1. Computer memory, usually magnetic disks, storing data and programs. Sections of this information can then be copied into the main memory (RAM) for processing. Backing store is cheaper but RAM is faster. Such a hierarchy of memory devices allows a trade-off between performance and cost.
2. Character storage in memory or on disk, as opposed to displayed or printed characters. This distinction is important where the visual ordering of characters differs from the order in which they are stored, e.g. bidirectional or non-spacing layout.In a Unicode encoding, text is stored in sequential order in the backing store. Logical or backing store order corresponds to the order in which text is typed on the keyboard (after corrections such as insertions, deletions, and overtyping). A text rendering process converts Unicode text in the backing store to readable text. ["The Unicode Standard: Worldwide Character Encoding", Version 1.0, Vol. 1. Addison-Wesley, 1991].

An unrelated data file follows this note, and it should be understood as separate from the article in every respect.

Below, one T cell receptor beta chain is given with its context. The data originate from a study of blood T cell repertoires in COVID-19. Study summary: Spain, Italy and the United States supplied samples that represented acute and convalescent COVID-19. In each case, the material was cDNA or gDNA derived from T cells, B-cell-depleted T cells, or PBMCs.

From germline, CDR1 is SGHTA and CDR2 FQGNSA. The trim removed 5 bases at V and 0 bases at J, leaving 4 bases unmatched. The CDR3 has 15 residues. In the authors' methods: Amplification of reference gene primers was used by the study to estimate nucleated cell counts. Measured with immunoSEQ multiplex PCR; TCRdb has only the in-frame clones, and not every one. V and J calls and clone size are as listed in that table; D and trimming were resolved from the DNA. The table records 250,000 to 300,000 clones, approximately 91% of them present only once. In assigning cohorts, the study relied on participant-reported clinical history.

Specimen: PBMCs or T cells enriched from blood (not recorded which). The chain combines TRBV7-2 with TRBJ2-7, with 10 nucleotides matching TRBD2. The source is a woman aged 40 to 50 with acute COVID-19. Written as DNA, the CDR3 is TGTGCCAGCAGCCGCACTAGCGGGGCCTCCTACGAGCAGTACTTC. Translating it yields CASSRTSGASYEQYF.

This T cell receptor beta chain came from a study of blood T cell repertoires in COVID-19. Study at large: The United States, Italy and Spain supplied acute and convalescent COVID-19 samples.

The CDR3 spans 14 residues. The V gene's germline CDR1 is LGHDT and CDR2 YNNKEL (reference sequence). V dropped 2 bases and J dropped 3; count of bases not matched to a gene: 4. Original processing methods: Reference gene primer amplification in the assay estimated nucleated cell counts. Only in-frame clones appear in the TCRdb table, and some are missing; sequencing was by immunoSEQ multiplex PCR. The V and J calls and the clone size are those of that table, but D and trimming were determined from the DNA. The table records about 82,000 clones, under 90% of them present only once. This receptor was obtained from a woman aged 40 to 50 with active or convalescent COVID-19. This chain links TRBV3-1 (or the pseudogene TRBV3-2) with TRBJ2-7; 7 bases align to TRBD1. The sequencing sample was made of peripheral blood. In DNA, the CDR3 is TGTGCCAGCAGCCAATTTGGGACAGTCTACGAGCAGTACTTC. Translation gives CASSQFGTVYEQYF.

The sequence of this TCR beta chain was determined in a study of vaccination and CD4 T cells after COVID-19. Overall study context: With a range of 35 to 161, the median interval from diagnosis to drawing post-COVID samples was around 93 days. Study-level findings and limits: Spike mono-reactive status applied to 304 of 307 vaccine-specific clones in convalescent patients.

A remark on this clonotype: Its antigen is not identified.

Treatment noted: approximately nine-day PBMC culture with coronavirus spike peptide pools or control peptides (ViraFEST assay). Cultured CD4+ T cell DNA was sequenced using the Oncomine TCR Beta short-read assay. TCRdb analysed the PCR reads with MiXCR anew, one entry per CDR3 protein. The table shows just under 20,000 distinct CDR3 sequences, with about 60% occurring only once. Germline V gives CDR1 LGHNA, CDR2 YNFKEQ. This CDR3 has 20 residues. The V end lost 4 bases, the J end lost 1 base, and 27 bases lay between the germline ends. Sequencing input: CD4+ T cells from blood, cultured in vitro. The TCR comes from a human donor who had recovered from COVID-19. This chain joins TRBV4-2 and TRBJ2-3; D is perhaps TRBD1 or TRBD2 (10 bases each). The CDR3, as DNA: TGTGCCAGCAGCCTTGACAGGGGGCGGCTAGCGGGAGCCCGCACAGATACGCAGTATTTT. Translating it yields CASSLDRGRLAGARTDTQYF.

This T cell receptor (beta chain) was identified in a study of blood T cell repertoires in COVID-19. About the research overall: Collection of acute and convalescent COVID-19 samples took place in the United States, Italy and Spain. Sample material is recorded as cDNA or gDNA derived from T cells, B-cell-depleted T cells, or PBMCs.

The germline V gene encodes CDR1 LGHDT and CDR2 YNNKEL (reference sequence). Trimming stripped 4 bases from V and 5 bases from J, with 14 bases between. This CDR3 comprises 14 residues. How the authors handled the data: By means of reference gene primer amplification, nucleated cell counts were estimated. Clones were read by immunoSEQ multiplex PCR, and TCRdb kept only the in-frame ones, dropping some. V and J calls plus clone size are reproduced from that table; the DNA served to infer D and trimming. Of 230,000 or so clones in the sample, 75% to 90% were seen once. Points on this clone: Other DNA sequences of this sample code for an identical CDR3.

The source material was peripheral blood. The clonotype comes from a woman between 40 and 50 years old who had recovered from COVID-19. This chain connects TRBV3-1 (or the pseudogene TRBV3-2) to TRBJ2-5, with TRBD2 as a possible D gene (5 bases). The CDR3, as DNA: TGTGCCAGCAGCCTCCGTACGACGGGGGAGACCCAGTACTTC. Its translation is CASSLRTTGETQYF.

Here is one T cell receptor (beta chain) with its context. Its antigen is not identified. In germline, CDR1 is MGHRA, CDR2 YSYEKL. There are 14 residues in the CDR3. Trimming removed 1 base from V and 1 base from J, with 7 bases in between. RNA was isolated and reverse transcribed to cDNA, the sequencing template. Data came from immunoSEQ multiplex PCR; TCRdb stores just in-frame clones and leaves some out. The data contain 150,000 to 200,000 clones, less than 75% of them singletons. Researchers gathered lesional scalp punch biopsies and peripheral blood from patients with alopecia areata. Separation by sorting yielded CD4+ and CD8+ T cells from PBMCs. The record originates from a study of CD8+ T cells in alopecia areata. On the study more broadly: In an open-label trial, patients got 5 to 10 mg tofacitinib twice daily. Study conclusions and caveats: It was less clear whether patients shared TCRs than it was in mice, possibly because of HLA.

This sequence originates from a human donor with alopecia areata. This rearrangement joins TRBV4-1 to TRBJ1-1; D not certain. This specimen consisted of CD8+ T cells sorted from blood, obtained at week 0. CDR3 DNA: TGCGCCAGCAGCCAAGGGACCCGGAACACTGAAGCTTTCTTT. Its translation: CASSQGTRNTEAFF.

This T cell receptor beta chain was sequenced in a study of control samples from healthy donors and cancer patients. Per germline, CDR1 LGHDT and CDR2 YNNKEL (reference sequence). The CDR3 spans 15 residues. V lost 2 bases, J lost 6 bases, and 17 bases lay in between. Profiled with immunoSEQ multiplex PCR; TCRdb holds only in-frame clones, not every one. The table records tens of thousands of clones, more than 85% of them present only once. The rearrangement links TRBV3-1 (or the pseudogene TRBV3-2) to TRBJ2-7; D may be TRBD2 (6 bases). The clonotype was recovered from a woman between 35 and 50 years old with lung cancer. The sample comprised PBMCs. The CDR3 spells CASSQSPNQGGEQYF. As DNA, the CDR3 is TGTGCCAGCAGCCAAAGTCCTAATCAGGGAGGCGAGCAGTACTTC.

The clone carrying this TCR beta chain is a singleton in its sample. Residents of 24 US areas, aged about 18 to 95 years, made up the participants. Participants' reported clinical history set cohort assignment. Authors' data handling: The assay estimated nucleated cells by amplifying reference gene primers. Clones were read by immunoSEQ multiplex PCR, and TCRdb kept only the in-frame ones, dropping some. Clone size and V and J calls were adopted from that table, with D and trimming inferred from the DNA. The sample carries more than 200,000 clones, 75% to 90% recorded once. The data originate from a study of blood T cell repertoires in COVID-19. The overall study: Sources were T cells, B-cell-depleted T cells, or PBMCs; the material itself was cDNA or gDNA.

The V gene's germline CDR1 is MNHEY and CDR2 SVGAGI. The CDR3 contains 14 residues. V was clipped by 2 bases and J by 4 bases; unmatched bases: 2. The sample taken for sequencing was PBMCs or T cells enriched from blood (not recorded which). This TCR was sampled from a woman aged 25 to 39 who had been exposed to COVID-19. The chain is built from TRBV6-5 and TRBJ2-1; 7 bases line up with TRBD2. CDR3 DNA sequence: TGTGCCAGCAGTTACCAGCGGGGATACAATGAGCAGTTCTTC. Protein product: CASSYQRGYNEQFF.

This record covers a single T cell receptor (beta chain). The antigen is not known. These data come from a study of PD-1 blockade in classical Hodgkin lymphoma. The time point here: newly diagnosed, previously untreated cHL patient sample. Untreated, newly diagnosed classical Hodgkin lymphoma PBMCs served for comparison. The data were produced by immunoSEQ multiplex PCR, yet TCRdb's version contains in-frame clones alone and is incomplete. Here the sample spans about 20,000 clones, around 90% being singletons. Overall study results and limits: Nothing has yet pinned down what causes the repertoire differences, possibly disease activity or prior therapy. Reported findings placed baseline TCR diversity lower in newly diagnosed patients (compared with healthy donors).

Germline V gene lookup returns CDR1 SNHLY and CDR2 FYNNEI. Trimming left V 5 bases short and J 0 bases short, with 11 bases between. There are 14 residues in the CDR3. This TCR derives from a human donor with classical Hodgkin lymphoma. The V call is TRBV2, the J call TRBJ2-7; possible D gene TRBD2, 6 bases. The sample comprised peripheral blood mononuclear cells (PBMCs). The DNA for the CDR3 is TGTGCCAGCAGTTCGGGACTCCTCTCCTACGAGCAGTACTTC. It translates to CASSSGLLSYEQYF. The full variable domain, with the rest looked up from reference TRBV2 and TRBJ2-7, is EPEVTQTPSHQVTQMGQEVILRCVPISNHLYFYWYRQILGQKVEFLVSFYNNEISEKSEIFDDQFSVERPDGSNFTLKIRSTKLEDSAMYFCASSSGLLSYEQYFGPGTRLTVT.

Last updated: 2001-02-25